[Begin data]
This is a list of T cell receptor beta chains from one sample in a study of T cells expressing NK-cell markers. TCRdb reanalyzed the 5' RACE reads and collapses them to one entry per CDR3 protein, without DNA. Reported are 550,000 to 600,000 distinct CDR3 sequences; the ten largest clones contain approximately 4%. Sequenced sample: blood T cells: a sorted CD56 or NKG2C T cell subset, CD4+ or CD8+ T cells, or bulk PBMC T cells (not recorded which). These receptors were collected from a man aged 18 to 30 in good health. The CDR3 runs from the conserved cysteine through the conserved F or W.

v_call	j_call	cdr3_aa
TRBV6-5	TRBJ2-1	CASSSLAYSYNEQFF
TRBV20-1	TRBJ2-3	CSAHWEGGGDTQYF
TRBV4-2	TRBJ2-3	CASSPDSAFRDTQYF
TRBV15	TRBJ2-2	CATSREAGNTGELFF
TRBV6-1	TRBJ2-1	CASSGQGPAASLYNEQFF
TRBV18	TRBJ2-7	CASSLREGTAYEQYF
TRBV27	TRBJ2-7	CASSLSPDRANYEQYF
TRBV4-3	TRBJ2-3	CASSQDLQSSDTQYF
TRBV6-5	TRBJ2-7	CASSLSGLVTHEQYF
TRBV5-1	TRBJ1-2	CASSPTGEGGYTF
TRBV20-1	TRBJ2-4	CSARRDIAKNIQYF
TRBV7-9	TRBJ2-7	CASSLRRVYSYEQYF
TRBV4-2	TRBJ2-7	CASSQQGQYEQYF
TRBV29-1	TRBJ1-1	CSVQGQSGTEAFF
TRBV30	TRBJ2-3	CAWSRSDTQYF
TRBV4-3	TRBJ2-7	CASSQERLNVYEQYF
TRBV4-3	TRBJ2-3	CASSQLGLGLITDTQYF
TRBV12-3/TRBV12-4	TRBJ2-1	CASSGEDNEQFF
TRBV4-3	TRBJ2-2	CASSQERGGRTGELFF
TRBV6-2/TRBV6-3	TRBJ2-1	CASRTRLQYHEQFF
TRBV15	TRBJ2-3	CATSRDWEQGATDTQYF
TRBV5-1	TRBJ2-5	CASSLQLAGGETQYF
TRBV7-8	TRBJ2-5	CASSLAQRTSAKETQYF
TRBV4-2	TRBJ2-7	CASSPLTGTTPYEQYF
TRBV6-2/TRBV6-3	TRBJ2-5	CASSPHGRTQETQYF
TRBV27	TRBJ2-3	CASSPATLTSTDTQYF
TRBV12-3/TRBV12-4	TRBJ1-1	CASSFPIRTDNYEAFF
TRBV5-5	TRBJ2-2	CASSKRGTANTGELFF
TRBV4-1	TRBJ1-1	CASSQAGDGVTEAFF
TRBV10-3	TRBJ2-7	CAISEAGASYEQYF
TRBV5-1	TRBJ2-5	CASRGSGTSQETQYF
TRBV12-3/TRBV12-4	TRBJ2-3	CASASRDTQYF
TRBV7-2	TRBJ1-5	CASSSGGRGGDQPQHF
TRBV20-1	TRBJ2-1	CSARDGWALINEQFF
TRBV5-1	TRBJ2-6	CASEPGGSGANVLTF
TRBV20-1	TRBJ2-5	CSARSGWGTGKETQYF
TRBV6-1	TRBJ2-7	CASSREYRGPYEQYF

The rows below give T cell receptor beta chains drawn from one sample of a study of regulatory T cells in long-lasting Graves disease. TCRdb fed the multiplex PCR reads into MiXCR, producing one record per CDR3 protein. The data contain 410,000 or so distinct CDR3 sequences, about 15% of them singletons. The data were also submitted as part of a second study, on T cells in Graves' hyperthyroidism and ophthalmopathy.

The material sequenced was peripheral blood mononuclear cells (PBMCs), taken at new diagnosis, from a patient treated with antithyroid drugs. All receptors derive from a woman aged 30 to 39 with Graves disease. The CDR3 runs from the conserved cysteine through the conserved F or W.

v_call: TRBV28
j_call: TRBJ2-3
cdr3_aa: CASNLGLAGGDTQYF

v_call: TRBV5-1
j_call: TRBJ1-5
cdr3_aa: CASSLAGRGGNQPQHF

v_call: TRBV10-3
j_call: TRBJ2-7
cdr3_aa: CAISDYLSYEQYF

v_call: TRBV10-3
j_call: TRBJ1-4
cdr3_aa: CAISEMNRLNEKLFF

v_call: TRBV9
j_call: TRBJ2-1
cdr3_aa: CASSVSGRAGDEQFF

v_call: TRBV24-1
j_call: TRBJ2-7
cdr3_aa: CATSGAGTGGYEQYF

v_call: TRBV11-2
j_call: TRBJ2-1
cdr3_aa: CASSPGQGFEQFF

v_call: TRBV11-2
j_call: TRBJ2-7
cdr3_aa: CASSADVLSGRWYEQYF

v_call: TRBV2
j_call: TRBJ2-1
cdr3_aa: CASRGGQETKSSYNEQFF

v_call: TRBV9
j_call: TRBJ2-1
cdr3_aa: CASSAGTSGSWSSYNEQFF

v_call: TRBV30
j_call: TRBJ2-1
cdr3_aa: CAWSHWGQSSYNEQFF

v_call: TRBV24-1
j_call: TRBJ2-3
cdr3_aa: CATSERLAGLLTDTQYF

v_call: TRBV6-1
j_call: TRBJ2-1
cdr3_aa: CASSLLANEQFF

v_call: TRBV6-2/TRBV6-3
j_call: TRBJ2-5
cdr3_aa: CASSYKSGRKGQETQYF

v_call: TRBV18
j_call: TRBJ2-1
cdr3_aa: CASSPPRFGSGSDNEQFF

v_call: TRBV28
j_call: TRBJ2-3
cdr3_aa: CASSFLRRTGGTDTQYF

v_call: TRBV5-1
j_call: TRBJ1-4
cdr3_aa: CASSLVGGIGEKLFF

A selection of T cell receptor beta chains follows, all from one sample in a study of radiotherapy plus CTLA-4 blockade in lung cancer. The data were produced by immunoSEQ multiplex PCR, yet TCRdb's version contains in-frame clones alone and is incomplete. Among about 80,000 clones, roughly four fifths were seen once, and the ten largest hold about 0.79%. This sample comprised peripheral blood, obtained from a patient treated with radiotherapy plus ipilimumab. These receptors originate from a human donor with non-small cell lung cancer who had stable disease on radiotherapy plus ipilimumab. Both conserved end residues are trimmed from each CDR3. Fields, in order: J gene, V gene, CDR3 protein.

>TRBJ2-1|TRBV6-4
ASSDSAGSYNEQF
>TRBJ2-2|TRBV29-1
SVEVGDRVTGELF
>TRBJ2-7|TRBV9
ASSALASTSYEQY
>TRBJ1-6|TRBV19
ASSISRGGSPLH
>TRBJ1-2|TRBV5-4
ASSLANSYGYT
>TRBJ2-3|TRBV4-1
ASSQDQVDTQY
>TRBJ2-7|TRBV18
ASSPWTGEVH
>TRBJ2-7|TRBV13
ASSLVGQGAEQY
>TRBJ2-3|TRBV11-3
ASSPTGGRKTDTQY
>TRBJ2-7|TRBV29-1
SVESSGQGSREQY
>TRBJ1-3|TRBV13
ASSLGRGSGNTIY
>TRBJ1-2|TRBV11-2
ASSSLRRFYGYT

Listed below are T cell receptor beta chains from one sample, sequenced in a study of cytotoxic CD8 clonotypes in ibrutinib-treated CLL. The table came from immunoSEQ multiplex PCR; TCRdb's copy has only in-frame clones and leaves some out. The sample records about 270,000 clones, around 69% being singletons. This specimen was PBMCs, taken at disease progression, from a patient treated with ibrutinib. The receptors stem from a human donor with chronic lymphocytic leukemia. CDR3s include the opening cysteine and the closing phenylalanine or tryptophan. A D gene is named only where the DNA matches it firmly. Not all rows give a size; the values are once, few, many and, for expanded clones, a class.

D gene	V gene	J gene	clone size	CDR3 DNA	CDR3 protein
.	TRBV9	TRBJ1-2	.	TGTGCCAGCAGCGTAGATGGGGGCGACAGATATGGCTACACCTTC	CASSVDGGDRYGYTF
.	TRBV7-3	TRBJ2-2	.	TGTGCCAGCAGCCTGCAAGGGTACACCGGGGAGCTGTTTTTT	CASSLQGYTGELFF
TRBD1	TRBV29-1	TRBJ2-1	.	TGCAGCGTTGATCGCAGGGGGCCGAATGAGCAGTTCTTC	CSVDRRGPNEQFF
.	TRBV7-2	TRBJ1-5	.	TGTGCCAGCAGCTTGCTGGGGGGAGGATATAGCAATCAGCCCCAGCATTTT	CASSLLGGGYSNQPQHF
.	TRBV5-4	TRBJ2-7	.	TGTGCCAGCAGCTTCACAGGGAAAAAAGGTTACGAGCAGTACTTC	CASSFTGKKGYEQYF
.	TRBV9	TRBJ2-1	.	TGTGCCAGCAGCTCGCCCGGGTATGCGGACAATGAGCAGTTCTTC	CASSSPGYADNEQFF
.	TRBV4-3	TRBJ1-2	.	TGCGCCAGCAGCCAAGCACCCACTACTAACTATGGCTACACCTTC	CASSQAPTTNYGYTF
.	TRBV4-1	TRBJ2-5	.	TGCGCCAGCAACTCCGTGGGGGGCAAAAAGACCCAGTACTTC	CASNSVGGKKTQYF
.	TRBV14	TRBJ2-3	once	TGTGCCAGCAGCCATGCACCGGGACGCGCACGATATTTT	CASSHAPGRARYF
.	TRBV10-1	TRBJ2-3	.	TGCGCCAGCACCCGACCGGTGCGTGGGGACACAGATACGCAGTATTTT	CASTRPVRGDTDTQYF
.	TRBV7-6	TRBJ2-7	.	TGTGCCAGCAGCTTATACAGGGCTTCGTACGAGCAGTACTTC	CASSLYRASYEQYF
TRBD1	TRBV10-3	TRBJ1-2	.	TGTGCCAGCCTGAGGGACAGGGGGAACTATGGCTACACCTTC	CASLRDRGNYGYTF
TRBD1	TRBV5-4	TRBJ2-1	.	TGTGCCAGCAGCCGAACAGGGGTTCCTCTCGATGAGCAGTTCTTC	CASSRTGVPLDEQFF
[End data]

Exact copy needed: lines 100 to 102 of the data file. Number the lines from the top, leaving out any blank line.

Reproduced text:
>TRBJ1-6|TRBV19
ASSISRGGSPLH
>TRBJ1-2|TRBV5-4